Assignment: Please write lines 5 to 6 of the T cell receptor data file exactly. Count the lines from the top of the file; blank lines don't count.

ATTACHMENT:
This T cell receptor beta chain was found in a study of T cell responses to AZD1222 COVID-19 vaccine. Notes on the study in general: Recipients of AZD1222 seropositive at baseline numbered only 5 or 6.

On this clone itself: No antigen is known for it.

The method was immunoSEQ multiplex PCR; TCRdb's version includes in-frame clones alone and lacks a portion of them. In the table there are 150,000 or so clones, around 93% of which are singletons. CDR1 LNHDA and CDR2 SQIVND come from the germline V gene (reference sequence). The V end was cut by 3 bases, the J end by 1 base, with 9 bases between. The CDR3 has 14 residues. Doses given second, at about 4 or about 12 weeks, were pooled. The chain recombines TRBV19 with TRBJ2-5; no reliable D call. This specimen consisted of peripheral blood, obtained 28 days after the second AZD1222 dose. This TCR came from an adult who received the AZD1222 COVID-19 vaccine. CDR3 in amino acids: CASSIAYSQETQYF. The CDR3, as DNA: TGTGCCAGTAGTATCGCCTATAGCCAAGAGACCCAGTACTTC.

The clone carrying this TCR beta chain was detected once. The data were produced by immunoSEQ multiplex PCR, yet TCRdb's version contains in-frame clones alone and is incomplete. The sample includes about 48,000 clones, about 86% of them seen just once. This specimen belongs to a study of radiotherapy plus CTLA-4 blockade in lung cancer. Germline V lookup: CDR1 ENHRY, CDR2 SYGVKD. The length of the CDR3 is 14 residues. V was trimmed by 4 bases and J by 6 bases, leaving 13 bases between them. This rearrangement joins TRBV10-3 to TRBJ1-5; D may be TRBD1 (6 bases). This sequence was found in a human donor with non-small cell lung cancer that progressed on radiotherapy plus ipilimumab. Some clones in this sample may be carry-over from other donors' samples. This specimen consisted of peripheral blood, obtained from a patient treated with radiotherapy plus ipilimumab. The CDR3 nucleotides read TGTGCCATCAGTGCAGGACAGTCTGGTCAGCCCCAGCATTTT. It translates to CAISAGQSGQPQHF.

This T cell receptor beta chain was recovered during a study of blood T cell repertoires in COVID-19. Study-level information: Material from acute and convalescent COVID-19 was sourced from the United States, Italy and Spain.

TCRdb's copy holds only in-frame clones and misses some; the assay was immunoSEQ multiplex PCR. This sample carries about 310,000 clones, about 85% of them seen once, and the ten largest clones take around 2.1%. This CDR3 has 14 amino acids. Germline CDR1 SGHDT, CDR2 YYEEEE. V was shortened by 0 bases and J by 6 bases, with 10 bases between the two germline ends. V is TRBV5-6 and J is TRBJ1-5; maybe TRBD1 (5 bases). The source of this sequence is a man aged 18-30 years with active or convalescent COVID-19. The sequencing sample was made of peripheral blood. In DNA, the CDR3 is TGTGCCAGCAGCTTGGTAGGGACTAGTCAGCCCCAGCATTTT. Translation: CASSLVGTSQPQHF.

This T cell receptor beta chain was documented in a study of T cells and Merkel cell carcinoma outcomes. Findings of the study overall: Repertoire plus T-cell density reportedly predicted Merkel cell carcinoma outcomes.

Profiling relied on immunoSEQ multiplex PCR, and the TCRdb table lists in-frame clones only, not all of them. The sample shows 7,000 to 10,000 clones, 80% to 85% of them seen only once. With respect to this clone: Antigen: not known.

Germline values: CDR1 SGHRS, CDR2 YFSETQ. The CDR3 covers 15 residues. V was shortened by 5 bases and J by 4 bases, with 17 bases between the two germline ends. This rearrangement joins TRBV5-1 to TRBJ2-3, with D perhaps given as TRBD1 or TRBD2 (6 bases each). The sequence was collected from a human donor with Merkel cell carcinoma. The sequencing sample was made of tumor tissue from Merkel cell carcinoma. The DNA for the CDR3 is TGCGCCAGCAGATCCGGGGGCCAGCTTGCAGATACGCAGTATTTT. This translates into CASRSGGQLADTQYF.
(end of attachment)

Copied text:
This T cell receptor beta chain was recovered during a study of blood T cell repertoires in COVID-19. Study-level information: Material from acute and convalescent COVID-19 was sourced from the United States, Italy and Spain.

TCRdb's copy holds only in-frame clones and misses some; the assay was immunoSEQ multiplex PCR. This sample carries about 310,000 clones, about 85% of them seen once, and the ten largest clones take around 2.1%. This CDR3 has 14 amino acids. Germline CDR1 SGHDT, CDR2 YYEEEE. V was shortened by 0 bases and J by 6 bases, with 10 bases between the two germline ends. V is TRBV5-6 and J is TRBJ1-5; maybe TRBD1 (5 bases). The source of this sequence is a man aged 18-30 years with active or convalescent COVID-19. The sequencing sample was made of peripheral blood. In DNA, the CDR3 is TGTGCCAGCAGCTTGGTAGGGACTAGTCAGCCCCAGCATTTT. Translation: CASSLVGTSQPQHF.